Rebecca, age 57, started smoking cigarettes at age 16. All of her family members smoked, and once she started smoking, she was hooked. Rebecca kept smoking into adulthood and tried to stop but soon discovered she had trouble quitting.
At age 33, Rebecca was diagnosed with depression. She smoked frequently when she felt depressed because she thought smoking might help her cope with her feelings. Rebecca felt ashamed when she smoked, so when she tried to quit and couldn’t, she felt even more depressed. “That was just a vicious, vicious cycle,” she said. To break the cycle, Rebecca knew she had to get care for her depression and quit smoking for good.
Rebecca also lost some teeth as a result of gum disease, which can be caused by smoking. This further strengthened her resolve to lead a healthy lifestyle. Rebecca finally quit smoking, and she feels better—both mentally and physically. Rebecca is proud of her accomplishment. “It’s about taking control and knowing where you want to be in your life.”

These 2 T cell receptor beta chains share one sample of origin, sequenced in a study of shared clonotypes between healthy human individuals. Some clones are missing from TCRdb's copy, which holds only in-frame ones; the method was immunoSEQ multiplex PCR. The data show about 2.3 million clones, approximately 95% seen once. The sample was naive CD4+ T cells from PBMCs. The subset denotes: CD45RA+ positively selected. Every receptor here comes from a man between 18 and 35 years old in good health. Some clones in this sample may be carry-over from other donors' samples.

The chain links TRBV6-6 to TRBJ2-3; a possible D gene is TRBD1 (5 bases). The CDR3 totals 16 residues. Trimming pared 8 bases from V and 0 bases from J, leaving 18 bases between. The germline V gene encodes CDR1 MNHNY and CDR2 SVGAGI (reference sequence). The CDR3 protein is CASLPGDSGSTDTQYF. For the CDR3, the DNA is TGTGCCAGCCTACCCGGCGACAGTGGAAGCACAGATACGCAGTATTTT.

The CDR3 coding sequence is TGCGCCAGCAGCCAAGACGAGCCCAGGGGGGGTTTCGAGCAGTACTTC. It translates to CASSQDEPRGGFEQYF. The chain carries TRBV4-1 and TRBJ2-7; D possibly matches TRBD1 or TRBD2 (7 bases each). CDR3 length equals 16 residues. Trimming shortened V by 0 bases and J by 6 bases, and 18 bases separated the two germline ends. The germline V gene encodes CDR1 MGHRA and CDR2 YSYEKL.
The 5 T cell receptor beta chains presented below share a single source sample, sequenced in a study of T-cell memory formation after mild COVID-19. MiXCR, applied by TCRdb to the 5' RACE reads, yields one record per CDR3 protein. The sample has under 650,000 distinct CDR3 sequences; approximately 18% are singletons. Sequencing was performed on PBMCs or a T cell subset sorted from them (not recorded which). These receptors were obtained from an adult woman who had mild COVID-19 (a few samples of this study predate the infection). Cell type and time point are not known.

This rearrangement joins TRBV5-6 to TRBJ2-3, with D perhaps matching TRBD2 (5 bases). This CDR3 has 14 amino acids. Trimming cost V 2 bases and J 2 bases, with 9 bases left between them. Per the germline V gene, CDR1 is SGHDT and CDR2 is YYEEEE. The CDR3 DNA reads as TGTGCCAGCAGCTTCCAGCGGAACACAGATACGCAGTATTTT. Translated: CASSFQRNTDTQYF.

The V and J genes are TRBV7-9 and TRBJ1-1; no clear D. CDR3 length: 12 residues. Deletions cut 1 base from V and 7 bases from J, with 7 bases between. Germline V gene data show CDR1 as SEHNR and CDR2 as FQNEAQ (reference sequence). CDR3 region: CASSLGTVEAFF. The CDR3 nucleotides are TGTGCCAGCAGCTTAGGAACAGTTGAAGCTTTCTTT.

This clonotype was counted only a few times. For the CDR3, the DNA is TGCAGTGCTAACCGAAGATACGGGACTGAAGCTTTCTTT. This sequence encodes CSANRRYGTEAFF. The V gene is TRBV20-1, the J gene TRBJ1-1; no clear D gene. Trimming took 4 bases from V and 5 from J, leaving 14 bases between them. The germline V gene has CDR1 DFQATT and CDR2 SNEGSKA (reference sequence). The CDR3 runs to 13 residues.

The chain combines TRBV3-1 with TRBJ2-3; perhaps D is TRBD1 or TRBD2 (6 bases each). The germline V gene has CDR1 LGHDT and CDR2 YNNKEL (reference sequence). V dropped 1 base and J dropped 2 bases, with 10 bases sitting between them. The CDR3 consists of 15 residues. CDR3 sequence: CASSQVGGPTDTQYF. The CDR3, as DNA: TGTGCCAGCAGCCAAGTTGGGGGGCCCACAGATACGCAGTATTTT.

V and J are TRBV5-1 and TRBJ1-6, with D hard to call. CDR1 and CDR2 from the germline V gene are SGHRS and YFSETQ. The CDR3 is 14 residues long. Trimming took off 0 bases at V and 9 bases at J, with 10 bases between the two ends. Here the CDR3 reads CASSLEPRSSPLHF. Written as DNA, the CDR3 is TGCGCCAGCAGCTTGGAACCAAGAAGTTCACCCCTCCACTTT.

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Rebecca started smoking at age 16. At age 33, she was diagnosed with depression. As a smoker for many years, Rebecca turned to cigarettes to help her cope. When she tried to quit and couldn’t, she felt even more depressed and started smoking again. “That was just a vicious, vicious cycle,” she said. In this ad from CDC's Tips From Former Smokers campaign, Rebecca talks about how quitting made her feel better – mentally and physically.
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- Page last reviewed: January 20, 2016
- Page last updated: January 20, 2016
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